Overland Set to Ring Turnaround Bell with Disruptive Technology at a Disruptive Price
With yesterday’s introduction of a new line of data storage products, San Diego’s Overland Data (NASDAQ: OVRL) has set out to make a name for itself in the same high-tech market where it has been operating for the past 31 years.
Since it began making IBM-compatible 9-track tape drives in 1980, Overland Storage has been a behind-the-scenes manufacturer of tape and disk-based data backup equipment. Its products are used mostly by businesses and other (distributed enterprise) institutions to meet their long-term data archiving and protection requirements. But Overland’s long history as a white-label, original equipment manufacturer (OEM) ended earlier this year, CEO Eric Kelly told me recently.
“We officially announced in our last earnings call [in September] that we had shipped our last OEM product to Hewlett-Packard,” Kelly told me. Today, all of the company’s products are sold under the Overland Storage brand.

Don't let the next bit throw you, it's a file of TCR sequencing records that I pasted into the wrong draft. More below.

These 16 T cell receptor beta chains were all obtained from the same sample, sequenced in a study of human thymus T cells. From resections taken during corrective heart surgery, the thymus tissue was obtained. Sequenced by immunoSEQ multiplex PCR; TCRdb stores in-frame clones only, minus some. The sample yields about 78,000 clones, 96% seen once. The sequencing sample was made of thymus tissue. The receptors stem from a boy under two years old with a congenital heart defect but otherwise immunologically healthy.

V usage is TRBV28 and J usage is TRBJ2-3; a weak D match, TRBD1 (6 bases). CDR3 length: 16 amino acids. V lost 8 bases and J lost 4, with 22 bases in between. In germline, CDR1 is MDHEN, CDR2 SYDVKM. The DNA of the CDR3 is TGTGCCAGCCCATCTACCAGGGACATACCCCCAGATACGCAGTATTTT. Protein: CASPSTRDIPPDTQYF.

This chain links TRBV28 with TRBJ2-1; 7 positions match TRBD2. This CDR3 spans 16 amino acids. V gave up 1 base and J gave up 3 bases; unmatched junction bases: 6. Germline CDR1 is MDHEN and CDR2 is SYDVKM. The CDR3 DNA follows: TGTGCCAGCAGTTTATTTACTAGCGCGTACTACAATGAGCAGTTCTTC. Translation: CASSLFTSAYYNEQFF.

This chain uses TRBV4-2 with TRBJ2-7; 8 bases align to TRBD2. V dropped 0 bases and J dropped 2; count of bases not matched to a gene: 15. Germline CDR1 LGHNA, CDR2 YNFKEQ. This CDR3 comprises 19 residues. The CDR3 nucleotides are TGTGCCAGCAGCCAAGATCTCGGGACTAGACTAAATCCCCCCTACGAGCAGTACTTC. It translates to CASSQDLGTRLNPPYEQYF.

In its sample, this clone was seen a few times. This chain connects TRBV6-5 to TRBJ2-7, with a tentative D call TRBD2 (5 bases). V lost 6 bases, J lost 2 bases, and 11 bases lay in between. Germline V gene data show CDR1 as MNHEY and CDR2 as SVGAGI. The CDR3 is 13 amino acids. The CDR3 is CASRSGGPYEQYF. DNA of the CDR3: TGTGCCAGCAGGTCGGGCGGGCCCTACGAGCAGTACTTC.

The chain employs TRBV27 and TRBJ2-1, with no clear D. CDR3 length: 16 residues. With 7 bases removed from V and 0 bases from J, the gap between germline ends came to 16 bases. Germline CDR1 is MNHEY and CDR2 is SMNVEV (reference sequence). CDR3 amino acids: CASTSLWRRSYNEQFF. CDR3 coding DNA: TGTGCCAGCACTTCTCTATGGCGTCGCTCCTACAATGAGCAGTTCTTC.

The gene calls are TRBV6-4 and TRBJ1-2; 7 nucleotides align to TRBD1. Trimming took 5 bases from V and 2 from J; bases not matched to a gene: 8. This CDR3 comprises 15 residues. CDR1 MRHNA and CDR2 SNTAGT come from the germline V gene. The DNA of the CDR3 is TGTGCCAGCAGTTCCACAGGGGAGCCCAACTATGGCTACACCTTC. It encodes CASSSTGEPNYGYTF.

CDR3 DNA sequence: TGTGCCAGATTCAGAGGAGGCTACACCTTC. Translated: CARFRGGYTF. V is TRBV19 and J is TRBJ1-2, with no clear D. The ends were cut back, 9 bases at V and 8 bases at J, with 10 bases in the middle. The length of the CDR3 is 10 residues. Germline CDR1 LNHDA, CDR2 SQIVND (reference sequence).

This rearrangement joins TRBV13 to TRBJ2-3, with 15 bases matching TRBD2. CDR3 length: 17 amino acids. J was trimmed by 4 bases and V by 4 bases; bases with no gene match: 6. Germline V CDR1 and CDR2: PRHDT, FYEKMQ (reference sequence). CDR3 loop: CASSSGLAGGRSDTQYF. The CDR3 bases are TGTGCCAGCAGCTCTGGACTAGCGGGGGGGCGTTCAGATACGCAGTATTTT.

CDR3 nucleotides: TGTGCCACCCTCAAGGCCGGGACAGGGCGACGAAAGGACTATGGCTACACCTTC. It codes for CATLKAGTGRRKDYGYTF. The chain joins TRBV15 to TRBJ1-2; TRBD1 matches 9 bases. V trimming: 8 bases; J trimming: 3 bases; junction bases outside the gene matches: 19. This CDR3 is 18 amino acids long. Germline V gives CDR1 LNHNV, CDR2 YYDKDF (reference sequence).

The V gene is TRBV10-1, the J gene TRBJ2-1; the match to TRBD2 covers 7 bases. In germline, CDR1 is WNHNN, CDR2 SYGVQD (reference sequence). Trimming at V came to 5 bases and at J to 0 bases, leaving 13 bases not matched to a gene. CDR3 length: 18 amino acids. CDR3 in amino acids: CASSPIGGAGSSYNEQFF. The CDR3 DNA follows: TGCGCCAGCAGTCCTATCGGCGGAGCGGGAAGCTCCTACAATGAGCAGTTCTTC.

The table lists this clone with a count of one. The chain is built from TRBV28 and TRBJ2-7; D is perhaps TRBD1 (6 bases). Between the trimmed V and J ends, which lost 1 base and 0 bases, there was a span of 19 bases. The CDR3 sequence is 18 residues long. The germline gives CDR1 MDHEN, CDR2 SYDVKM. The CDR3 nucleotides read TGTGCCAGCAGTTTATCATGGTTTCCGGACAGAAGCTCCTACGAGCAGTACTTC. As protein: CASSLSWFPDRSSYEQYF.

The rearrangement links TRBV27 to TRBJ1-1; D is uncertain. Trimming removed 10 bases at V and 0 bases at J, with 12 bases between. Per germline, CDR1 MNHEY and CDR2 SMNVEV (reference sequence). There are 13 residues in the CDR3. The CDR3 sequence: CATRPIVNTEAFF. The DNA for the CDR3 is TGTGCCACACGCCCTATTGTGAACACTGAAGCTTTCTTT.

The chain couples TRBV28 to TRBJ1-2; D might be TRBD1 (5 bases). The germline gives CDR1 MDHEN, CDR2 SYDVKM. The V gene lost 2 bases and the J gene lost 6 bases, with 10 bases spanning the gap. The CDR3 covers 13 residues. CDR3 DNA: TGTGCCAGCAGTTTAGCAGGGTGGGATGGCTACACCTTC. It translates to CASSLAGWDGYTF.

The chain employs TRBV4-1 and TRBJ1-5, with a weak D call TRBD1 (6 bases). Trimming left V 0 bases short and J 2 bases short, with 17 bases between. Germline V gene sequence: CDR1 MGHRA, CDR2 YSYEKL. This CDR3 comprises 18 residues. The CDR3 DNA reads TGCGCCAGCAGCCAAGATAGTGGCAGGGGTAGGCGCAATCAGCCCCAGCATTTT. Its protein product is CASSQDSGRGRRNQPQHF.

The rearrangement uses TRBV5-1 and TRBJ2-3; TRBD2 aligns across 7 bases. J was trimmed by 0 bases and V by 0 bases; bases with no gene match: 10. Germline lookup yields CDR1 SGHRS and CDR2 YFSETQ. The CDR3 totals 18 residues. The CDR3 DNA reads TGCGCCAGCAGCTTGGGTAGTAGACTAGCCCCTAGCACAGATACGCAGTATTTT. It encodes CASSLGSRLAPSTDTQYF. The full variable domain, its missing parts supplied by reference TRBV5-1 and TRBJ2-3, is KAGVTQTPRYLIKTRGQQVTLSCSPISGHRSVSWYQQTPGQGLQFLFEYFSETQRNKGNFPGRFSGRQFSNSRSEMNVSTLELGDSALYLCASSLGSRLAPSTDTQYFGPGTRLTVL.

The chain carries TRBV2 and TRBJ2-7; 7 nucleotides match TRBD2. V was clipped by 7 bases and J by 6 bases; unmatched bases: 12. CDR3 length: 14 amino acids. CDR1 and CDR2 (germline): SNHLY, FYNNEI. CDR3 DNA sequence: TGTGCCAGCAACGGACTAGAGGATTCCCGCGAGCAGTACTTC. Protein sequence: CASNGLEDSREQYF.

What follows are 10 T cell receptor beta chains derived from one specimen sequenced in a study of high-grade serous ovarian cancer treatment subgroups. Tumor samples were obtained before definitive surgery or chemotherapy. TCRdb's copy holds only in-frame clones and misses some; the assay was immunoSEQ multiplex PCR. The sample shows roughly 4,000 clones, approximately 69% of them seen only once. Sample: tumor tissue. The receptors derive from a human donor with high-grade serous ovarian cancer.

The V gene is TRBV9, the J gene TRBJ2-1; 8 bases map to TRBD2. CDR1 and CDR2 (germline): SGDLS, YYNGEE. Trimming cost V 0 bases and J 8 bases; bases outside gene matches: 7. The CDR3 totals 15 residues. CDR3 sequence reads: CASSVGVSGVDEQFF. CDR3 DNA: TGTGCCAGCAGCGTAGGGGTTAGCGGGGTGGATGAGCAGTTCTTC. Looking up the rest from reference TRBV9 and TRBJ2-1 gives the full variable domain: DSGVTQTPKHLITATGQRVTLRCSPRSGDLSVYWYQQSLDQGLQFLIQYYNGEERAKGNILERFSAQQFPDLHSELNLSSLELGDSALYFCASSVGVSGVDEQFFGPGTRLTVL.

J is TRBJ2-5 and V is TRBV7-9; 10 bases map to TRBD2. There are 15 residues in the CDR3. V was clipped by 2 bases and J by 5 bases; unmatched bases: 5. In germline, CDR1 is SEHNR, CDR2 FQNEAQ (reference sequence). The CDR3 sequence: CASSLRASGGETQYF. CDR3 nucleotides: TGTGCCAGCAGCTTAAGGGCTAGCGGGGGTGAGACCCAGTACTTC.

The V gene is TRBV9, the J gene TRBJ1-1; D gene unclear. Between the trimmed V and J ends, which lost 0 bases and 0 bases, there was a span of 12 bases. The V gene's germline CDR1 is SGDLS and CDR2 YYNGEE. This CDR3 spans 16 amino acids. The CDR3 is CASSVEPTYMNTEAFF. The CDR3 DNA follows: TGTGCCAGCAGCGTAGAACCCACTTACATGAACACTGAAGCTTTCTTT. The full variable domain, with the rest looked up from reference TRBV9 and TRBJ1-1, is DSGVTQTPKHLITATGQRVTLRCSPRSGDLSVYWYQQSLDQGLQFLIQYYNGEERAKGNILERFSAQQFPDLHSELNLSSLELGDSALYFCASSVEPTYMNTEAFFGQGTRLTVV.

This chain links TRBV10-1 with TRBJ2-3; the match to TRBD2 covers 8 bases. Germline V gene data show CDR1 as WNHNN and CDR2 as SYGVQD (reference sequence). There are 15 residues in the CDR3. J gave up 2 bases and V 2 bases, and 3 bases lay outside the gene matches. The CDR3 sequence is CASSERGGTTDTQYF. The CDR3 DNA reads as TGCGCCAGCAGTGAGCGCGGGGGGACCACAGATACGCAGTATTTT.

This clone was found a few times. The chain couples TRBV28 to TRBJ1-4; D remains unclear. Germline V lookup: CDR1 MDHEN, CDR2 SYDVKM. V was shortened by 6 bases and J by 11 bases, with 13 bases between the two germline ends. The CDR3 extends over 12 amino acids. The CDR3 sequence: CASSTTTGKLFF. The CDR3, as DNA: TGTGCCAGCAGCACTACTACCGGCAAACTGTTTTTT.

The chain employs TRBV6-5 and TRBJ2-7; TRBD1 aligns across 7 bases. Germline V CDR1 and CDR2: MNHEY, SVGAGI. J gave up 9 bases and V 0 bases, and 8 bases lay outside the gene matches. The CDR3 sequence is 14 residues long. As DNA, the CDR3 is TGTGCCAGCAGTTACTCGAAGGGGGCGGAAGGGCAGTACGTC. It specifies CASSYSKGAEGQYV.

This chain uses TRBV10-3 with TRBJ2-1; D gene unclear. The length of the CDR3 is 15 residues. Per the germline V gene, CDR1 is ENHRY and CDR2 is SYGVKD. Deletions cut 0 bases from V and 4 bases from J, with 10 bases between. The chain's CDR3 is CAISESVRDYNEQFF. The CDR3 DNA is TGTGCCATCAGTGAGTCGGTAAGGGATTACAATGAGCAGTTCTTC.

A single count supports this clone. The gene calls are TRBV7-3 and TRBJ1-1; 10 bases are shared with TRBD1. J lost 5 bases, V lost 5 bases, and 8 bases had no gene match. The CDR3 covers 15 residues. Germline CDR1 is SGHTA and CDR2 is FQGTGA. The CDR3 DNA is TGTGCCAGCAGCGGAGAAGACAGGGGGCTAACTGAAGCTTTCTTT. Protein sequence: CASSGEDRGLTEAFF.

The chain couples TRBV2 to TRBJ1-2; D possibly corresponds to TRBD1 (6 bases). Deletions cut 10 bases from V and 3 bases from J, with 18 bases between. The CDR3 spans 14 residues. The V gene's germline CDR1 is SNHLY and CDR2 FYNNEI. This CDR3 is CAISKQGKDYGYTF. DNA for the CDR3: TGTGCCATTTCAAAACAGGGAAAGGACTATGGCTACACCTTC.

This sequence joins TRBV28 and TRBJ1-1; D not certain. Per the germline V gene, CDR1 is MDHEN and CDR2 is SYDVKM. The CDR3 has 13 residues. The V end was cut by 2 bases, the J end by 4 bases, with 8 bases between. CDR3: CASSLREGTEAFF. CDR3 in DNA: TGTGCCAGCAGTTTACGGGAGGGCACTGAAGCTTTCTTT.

In addition to asserting its corporate identity, Kelly contends that Overland has worked over the past year to reinvent itself—a turnaround process that culminated in yesterday’s debut of the company’s new “SnapServer DX” technology. Now it is down to a question of market acceptance for the company with roughly 200 employees.
As I’ve previously reported, Overland’s troubles began in 2005, when Hewlett-Packard said it was significantly reducing its orders for Overland’s data storage products. Kelly said HP accounted for almost 60 percent of Overland’s $235 million in fiscal 2005 revenue. In fiscal 2010, Overland’s total sales plunged to less than $78 million, with HP accounting for 22.5 percent of the total. “Now HP represents four to five percent of our revenue,” Kelly said.
Today, Kelly says losing HP as Overland’s biggest customer was one of the best things that could have happened to the company. Instead of making … Next Page »
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